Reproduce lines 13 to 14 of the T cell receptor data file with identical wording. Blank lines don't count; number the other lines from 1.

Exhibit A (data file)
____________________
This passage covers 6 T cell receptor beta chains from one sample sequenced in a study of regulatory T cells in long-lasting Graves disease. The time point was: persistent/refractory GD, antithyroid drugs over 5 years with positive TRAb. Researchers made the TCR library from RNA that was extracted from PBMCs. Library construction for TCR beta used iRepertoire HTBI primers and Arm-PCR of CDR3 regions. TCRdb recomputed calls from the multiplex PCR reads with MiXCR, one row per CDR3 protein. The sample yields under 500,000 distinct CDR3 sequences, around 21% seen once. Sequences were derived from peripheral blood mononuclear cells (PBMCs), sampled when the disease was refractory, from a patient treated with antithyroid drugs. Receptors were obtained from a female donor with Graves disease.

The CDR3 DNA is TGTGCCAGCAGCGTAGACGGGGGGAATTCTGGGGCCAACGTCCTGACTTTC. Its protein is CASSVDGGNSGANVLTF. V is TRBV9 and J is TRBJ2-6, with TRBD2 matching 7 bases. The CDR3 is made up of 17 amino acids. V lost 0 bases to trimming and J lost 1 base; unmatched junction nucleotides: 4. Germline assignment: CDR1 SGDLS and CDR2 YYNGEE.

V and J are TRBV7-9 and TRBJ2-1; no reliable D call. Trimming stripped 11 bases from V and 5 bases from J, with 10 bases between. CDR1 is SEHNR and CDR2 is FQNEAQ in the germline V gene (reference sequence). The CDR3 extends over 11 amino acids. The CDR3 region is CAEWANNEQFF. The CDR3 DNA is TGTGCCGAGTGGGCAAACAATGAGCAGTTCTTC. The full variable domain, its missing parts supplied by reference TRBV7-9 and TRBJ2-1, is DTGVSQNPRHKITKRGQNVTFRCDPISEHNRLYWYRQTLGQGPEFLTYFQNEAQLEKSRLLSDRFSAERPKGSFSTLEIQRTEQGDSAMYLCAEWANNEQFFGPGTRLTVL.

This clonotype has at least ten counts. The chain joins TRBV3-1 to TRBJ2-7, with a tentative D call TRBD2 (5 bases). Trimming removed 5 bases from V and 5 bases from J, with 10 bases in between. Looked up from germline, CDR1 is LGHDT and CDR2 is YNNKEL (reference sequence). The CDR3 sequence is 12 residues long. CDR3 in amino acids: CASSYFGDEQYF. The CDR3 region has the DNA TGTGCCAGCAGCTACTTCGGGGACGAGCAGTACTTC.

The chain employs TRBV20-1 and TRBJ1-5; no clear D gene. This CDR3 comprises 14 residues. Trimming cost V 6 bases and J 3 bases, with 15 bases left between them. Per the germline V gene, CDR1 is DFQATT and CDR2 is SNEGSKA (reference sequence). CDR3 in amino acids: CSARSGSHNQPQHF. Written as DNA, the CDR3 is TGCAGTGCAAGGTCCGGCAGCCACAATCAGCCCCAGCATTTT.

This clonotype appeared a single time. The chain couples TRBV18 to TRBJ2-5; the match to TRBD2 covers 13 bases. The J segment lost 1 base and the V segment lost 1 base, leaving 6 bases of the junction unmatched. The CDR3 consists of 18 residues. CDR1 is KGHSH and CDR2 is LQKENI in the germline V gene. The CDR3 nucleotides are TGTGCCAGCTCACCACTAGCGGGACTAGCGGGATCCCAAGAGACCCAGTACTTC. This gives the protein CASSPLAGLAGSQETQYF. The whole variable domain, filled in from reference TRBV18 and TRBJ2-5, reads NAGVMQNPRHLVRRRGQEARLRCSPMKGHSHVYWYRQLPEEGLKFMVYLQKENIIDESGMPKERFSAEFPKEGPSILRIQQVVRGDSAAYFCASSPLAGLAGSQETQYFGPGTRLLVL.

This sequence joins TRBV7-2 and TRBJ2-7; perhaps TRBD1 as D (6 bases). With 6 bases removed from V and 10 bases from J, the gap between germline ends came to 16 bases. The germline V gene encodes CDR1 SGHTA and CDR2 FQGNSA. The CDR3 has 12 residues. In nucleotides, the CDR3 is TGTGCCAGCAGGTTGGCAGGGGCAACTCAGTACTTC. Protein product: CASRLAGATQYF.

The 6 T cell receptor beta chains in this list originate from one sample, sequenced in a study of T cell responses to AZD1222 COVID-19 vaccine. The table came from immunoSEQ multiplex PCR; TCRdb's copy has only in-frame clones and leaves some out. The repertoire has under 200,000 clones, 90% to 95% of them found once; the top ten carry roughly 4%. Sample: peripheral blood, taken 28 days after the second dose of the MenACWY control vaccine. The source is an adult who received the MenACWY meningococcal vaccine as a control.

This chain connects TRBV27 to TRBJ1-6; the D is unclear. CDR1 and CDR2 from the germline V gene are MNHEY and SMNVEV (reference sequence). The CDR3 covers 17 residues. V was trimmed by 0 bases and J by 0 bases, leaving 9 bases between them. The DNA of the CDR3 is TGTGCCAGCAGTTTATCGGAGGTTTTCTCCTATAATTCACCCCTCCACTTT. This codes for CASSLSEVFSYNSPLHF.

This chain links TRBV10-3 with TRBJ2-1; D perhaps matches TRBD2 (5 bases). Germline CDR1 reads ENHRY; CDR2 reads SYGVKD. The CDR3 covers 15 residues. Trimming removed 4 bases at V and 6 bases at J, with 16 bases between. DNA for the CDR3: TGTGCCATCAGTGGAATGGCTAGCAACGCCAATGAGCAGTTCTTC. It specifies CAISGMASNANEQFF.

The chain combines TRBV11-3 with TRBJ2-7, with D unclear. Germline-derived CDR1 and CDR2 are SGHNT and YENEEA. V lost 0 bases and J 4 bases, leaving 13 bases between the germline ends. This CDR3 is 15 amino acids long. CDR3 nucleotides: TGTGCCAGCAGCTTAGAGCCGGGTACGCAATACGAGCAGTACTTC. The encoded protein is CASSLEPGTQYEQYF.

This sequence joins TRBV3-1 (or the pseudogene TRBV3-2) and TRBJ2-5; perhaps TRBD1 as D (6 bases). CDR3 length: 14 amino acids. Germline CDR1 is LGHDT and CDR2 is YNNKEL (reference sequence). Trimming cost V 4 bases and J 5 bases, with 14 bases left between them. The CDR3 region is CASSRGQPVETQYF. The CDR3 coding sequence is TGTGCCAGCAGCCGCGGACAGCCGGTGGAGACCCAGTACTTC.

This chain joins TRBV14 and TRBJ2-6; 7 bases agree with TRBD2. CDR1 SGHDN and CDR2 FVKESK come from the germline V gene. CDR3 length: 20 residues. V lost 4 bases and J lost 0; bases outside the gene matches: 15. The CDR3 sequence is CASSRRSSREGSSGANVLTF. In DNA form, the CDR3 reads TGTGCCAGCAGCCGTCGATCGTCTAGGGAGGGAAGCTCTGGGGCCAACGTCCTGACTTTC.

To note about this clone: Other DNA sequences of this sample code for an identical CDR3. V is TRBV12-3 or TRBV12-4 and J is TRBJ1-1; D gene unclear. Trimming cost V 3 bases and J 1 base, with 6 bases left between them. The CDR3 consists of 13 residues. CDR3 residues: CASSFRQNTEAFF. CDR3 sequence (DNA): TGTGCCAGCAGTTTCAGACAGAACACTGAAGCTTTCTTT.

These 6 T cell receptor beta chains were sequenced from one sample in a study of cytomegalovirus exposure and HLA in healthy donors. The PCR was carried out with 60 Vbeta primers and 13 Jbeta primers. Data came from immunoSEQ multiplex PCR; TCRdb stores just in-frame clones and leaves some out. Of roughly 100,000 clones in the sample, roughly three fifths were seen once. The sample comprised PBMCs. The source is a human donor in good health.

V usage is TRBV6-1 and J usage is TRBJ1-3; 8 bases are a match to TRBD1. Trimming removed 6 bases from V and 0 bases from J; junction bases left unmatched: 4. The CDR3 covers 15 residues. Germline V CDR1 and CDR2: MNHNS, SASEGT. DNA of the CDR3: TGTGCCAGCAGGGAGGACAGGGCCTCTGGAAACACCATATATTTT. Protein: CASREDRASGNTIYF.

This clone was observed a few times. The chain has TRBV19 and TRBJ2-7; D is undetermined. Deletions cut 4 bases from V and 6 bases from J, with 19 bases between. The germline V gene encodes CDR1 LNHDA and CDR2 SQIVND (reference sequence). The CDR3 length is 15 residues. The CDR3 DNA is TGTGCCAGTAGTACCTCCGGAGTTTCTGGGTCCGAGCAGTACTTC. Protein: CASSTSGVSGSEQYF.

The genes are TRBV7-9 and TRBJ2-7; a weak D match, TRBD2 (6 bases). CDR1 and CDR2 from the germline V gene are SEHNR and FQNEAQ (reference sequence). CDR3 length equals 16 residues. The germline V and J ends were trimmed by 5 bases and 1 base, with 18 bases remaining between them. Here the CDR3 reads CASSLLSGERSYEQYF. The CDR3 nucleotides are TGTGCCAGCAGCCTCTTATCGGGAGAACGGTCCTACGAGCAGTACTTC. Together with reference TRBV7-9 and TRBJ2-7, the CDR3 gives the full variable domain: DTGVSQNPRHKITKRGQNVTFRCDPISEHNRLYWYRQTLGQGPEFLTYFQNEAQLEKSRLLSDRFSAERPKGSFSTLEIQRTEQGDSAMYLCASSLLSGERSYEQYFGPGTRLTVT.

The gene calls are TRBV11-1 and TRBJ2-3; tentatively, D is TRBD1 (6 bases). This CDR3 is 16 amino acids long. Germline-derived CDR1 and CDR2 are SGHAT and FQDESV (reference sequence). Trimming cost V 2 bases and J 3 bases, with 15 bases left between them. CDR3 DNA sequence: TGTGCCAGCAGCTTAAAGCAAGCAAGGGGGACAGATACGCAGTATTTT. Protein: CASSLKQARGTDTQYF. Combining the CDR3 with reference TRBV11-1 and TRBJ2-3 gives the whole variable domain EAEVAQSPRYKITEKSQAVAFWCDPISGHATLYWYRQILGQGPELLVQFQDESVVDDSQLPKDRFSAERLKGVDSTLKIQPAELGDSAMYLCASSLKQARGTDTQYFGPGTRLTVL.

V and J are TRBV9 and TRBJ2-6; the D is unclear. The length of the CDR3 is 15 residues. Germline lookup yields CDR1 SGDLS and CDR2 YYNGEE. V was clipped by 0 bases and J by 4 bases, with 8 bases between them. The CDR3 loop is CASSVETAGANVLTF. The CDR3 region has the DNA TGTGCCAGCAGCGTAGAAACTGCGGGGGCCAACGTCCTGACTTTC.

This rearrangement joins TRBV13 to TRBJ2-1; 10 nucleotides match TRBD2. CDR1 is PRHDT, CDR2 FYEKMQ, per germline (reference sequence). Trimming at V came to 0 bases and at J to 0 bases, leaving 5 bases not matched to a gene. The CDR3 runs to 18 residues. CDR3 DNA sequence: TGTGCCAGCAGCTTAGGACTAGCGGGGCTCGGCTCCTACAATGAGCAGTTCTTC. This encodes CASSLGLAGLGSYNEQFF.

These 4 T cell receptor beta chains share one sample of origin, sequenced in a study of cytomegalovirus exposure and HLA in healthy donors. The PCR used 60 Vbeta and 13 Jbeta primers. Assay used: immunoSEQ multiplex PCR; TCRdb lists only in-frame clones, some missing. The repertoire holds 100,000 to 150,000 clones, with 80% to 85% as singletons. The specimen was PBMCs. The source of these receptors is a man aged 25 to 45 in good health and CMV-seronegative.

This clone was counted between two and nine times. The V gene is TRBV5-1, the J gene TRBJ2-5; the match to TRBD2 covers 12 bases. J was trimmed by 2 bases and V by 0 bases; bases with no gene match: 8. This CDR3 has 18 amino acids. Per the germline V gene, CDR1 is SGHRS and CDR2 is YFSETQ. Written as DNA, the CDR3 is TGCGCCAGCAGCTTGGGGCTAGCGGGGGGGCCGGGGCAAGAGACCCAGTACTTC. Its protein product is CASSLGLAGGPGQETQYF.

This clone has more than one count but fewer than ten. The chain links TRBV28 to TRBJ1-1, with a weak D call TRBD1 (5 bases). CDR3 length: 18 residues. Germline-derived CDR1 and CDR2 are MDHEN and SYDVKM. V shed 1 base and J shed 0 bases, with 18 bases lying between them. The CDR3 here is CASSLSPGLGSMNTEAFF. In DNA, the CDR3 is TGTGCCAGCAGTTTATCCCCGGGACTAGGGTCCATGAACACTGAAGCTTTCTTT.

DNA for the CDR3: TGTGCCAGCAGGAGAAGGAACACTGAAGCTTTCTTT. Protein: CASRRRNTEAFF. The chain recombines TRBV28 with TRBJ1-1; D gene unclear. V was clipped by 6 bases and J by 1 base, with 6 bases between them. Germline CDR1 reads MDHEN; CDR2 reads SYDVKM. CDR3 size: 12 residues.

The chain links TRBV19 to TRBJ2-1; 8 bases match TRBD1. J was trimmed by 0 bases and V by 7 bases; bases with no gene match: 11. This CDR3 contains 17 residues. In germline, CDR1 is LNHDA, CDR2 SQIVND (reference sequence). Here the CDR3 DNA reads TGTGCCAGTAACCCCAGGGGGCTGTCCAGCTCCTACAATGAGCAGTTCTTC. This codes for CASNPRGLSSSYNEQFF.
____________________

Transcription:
This chain joins TRBV14 and TRBJ2-6; 7 bases agree with TRBD2. CDR1 SGHDN and CDR2 FVKESK come from the germline V gene. CDR3 length: 20 residues. V lost 4 bases and J lost 0; bases outside the gene matches: 15. The CDR3 sequence is CASSRRSSREGSSGANVLTF. In DNA form, the CDR3 reads TGTGCCAGCAGCCGTCGATCGTCTAGGGAGGGAAGCTCTGGGGCCAACGTCCTGACTTTC.

To note about this clone: Other DNA sequences of this sample code for an identical CDR3. V is TRBV12-3 or TRBV12-4 and J is TRBJ1-1; D gene unclear. Trimming cost V 3 bases and J 1 base, with 6 bases left between them. The CDR3 consists of 13 residues. CDR3 residues: CASSFRQNTEAFF. CDR3 sequence (DNA): TGTGCCAGCAGTTTCAGACAGAACACTGAAGCTTTCTTT.